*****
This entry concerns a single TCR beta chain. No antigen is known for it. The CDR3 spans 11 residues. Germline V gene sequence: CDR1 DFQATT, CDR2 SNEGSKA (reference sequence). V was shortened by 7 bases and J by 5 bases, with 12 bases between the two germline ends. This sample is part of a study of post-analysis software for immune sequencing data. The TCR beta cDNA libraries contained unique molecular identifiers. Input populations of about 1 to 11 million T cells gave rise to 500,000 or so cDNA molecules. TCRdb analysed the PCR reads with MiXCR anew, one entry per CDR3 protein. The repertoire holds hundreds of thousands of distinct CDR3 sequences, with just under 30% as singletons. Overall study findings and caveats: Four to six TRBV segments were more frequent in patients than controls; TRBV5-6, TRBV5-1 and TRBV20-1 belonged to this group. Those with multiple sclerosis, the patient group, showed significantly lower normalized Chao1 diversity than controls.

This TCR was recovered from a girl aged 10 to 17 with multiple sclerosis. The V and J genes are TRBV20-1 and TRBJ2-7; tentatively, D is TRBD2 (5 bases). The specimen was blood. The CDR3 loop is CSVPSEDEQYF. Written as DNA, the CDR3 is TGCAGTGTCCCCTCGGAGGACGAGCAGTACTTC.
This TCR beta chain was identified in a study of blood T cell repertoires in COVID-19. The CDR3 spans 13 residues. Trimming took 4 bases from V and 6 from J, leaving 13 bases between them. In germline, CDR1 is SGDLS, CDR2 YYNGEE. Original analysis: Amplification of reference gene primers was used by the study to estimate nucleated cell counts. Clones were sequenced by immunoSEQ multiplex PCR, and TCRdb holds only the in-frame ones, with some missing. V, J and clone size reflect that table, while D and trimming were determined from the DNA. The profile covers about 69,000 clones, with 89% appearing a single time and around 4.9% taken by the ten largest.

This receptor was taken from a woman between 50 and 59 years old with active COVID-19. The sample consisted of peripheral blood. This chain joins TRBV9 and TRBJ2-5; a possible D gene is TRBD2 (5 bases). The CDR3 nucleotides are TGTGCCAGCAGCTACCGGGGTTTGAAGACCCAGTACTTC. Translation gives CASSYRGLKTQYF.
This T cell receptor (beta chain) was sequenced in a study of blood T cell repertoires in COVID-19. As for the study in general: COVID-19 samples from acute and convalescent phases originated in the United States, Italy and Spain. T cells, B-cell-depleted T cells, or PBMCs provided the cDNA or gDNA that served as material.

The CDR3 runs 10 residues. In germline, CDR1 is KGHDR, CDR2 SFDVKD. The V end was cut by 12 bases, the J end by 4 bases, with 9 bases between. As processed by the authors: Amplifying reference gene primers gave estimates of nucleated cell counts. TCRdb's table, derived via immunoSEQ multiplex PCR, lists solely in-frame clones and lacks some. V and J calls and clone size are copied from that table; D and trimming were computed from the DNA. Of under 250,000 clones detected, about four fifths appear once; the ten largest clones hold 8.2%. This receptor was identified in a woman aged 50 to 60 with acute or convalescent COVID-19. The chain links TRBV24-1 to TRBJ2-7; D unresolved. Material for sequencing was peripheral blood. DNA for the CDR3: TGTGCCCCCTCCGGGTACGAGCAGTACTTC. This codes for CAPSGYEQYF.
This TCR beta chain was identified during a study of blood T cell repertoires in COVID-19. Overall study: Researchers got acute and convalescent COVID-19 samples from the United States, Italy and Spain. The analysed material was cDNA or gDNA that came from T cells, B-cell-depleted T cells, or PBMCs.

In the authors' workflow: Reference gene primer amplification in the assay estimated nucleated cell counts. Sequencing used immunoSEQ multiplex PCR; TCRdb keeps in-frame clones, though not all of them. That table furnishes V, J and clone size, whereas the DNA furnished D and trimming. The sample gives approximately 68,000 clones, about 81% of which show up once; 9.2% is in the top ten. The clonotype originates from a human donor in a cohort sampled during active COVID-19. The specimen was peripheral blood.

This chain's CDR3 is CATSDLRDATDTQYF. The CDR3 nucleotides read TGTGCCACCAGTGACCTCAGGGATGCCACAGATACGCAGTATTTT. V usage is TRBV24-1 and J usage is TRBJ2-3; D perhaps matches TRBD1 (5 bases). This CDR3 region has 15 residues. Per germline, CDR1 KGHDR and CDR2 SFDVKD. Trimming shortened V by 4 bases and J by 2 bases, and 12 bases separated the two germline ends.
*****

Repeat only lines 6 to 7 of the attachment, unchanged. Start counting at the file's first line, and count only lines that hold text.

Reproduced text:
The CDR3 runs 10 residues. In germline, CDR1 is KGHDR, CDR2 SFDVKD. The V end was cut by 12 bases, the J end by 4 bases, with 9 bases between. As processed by the authors: Amplifying reference gene primers gave estimates of nucleated cell counts. TCRdb's table, derived via immunoSEQ multiplex PCR, lists solely in-frame clones and lacks some. V and J calls and clone size are copied from that table; D and trimming were computed from the DNA. Of under 250,000 clones detected, about four fifths appear once; the ten largest clones hold 8.2%. This receptor was identified in a woman aged 50 to 60 with acute or convalescent COVID-19. The chain links TRBV24-1 to TRBJ2-7; D unresolved. Material for sequencing was peripheral blood. DNA for the CDR3: TGTGCCCCCTCCGGGTACGAGCAGTACTTC. This codes for CAPSGYEQYF.
This TCR beta chain was identified during a study of blood T cell repertoires in COVID-19. Overall study: Researchers got acute and convalescent COVID-19 samples from the United States, Italy and Spain. The analysed material was cDNA or gDNA that came from T cells, B-cell-depleted T cells, or PBMCs.